By CHRIS TRAINOR/ email@example.com
Wednesday, November 4, 2009 9:09 AM EST
What is Greenwood’s calling card?
Is it the people? The schools? Sports? Industry? The medical community? The churches? Wildlife and natural resources? All of the above and more?
These are questions that are being considered this week by numerous local leaders and representatives of town planning, economic development and community branding consulting firm Arnett Muldrow and Associates.
Arnett Muldrow is meeting this week with different clusters of community leaders to develop a singular “brand” for the Greenwood area. This brand would ultimately be conveyed in the signage throughout Greenwood and on literature and marketing material that is used to help market the county to prospective industry and retail establishments that might look to set up shop here.
Partnership Alliance director of communications Julie Miner said Greenwood’s brand would reflect to outsiders what the area is about.
“We have put together a task force, a core marketing task force,” Miner said. “That task force met with (Arnett Muldrow representatives on Monday) and they are going to meet with them again (today) to see the preliminary look and to see if we think it is on track with what we are looking for. That task force is made up of professionals from Piedmont Tech, Lander, Self Regional, Park Seed, Partnership
Alliance, the Greenwood Chamber, the (Greenwood Regional Tourism and Visitors Bureau), Countybank, Fujifilm, Wesley Commons and others. There’s a good representation there. Those are people who are on the front line that have to sell Greenwood.”
On Monday, consultants met with numerous governmental leaders at the Federal Building, including Greenwood city manager Charlie Barrineau, Greenwood County manager Vic Carpenter, assistant county manager Thessa Smith, members of Greenwood City Council, state Sen. Billy O’Dell, Piedmont Tech president Ray Brooks, District 50 superintendent Darrell Johnson and others.
“Companies and private enterprises have been doing branding for a long time,” Arnett Muldrow’s Tripp Muldrow said. “When you see the apple on the back of a computer or see Mickey Mouse’s ears, that promotes a whole set of feelings and thoughts about a company you might engage in business with. A community brand is very much that same thing, except, unlike a company where a CEO said, ‘This the brand, this is it,’ a community almost has to be a ‘bottom up’ process.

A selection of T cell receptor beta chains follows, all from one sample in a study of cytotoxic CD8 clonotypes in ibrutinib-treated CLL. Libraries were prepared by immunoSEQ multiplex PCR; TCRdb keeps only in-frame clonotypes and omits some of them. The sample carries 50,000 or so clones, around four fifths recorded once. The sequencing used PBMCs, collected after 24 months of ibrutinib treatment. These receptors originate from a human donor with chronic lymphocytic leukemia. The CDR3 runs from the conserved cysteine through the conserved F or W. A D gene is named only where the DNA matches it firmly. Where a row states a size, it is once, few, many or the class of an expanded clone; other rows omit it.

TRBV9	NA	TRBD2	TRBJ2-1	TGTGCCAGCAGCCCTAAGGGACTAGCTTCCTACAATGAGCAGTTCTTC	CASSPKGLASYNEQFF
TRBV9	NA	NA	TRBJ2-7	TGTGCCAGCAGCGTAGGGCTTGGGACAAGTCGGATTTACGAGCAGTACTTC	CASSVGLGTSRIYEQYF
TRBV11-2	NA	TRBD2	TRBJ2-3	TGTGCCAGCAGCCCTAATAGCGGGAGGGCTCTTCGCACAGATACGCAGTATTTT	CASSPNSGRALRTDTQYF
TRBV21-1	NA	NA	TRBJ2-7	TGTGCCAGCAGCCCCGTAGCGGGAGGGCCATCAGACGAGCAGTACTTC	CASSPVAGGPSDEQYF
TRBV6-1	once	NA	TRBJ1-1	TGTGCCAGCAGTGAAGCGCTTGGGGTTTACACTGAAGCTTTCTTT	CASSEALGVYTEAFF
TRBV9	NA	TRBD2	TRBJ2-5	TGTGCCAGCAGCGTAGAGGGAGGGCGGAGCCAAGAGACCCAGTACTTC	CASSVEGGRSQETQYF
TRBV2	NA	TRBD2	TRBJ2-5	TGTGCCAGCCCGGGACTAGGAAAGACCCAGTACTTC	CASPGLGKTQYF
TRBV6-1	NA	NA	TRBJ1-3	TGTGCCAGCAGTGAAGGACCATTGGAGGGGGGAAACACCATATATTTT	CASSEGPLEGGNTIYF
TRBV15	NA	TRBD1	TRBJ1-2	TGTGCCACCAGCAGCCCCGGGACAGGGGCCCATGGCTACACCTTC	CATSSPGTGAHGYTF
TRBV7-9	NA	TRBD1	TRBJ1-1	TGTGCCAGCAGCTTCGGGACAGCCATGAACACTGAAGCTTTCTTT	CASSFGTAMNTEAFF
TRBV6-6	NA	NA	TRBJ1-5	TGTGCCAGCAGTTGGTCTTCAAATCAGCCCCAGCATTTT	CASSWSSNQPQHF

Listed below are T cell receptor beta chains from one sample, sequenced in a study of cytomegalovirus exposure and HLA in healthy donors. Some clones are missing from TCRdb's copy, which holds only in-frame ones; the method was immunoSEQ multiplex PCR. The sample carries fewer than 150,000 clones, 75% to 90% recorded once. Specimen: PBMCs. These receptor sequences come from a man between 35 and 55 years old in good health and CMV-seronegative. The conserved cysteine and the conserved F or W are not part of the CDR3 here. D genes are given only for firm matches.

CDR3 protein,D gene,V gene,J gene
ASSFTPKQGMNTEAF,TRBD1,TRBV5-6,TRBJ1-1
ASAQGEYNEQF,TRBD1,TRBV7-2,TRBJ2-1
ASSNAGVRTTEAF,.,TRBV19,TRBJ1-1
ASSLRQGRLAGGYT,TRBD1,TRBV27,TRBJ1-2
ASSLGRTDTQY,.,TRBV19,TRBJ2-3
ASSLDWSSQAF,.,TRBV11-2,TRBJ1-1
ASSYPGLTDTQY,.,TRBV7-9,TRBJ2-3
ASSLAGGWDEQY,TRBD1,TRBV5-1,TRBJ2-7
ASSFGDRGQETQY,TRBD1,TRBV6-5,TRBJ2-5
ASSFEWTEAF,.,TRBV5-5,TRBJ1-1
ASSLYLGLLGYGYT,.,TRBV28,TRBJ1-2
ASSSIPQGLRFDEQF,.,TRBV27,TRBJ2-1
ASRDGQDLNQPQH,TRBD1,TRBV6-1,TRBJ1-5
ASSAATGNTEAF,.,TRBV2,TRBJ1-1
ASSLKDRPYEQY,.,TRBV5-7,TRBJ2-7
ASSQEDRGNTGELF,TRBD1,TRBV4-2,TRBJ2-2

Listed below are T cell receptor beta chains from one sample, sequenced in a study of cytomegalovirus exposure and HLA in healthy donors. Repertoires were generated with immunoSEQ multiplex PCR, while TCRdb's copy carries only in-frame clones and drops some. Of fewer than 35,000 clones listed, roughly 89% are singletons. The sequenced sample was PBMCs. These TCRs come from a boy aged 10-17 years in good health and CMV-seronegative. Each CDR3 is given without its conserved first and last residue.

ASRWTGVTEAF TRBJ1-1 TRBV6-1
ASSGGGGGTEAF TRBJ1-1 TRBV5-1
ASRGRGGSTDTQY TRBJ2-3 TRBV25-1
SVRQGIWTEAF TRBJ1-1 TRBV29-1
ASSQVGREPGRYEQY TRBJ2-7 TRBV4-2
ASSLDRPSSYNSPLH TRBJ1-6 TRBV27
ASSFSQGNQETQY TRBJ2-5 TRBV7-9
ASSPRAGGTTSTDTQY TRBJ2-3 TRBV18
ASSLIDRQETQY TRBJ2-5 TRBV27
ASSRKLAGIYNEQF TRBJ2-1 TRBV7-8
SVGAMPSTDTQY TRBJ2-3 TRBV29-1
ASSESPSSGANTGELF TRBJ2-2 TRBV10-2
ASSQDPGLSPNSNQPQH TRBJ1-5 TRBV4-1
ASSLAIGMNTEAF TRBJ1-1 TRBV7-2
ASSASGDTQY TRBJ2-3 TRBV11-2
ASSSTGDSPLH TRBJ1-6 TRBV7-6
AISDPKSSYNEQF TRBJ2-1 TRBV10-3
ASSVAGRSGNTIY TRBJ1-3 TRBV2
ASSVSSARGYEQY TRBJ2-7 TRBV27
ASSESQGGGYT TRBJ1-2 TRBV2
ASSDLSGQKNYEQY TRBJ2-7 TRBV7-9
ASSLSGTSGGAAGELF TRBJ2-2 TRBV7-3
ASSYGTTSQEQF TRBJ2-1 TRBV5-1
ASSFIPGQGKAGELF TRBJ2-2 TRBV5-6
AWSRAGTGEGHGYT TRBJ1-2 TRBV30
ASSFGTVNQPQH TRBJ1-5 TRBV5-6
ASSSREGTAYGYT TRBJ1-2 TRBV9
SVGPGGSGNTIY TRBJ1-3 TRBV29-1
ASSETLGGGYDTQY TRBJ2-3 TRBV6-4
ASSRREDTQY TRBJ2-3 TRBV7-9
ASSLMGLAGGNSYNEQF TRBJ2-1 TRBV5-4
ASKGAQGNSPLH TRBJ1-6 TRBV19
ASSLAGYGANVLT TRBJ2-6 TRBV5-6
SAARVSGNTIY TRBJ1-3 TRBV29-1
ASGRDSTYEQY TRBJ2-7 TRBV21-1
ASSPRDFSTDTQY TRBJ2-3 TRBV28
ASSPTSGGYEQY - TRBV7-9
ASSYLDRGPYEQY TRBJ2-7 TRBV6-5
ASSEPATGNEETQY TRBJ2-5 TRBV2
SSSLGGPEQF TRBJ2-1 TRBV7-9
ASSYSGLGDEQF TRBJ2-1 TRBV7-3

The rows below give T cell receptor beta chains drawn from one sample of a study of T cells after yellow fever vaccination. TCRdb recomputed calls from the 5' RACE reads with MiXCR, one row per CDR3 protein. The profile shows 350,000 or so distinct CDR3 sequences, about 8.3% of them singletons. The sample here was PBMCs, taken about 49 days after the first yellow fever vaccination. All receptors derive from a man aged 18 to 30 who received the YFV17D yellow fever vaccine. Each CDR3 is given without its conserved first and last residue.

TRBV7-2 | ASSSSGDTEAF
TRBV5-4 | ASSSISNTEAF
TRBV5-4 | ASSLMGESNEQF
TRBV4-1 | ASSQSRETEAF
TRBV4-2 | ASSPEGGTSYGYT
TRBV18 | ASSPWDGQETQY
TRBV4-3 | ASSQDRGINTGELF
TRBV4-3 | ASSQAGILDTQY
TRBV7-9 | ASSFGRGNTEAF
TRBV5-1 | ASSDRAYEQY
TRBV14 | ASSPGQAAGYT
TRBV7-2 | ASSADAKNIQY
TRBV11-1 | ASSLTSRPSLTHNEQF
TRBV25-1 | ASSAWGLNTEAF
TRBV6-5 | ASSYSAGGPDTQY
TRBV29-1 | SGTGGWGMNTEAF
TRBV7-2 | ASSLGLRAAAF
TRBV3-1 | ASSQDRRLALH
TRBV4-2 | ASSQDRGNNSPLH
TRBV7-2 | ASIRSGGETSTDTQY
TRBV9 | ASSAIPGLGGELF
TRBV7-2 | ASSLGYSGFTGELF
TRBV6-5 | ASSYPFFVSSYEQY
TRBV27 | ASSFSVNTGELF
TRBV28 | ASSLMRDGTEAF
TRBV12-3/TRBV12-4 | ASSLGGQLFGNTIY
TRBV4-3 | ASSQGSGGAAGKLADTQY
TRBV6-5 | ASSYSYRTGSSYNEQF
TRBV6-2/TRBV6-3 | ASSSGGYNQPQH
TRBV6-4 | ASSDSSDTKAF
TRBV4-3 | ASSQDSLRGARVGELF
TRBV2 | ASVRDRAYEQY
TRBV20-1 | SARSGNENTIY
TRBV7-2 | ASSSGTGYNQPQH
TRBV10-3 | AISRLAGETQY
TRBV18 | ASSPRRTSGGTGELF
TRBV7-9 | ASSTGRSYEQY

Muldrow said his company’s task is to look at an image for Greenwood. “We are not looking at the city or downtown necessarily. It is really an overall community brand.”
The consultants asked those present to share their ideas about what makes Greenwood unique. Brooks said Greenwood’s location and natural resources are a key selling point.
“One thing that is interesting to me is that people will ask, ‘How long does it take to get to Columbia from Greenwood?’ About an hour,” Brooks said. “They ask, ‘How long to get to Greenville?’ About an hour. ‘How long does it take to get to Augusta?’ About an hour. Really, I have been amazed that there a lot of things that are within a short distance. You’ve got access to health care. I think two things that attract a lot of the retirees here are the golf courses and the fact that they like the water and recreational opportunities, whether it be fishing or boating.”
Smith said she thinks people from outside the community connect Greenwood with the Festival of Flowers.
“Basically, a lot of times when I talk about Greenwood, people want to relate Greenwood to the Festival of Flowers or Park Seed,” Smith said. “That’s their point of reference. Also, from an innovative standpoint, our bio park, people relate us to that. We’ve also got the best lake in the state.”
Carpenter said that Greenwood is a county that likes to enjoy itself.
“This is a town that knows how to have fun,” the county manager said. “Our festivals are world class festivals. And we’ve got numbers of them, not just one per year. They range from the Festival of Flowers to the Festival of Discovery to the music festivals, Click 646, the Catfish Feastival and Ninety Six with its Fourth of July festival. Friday night football, it’s as American as it gets, in that respect. This town knows how to have fun and it does it very well.”
Johnson said he thinks Greenwood’s new brand should celebrate the resources available here.
“Whatever you want, we have right here,” the superintendent said. “It is possible (in Greenwood) to get a first class education, from 2 years old all the way through a Master’s degree, along with all the recreation, along with everything in the medical field. The hospital, the Genetic Center — we have it all right here. Sometimes, I think we take for granted the positives we have here.”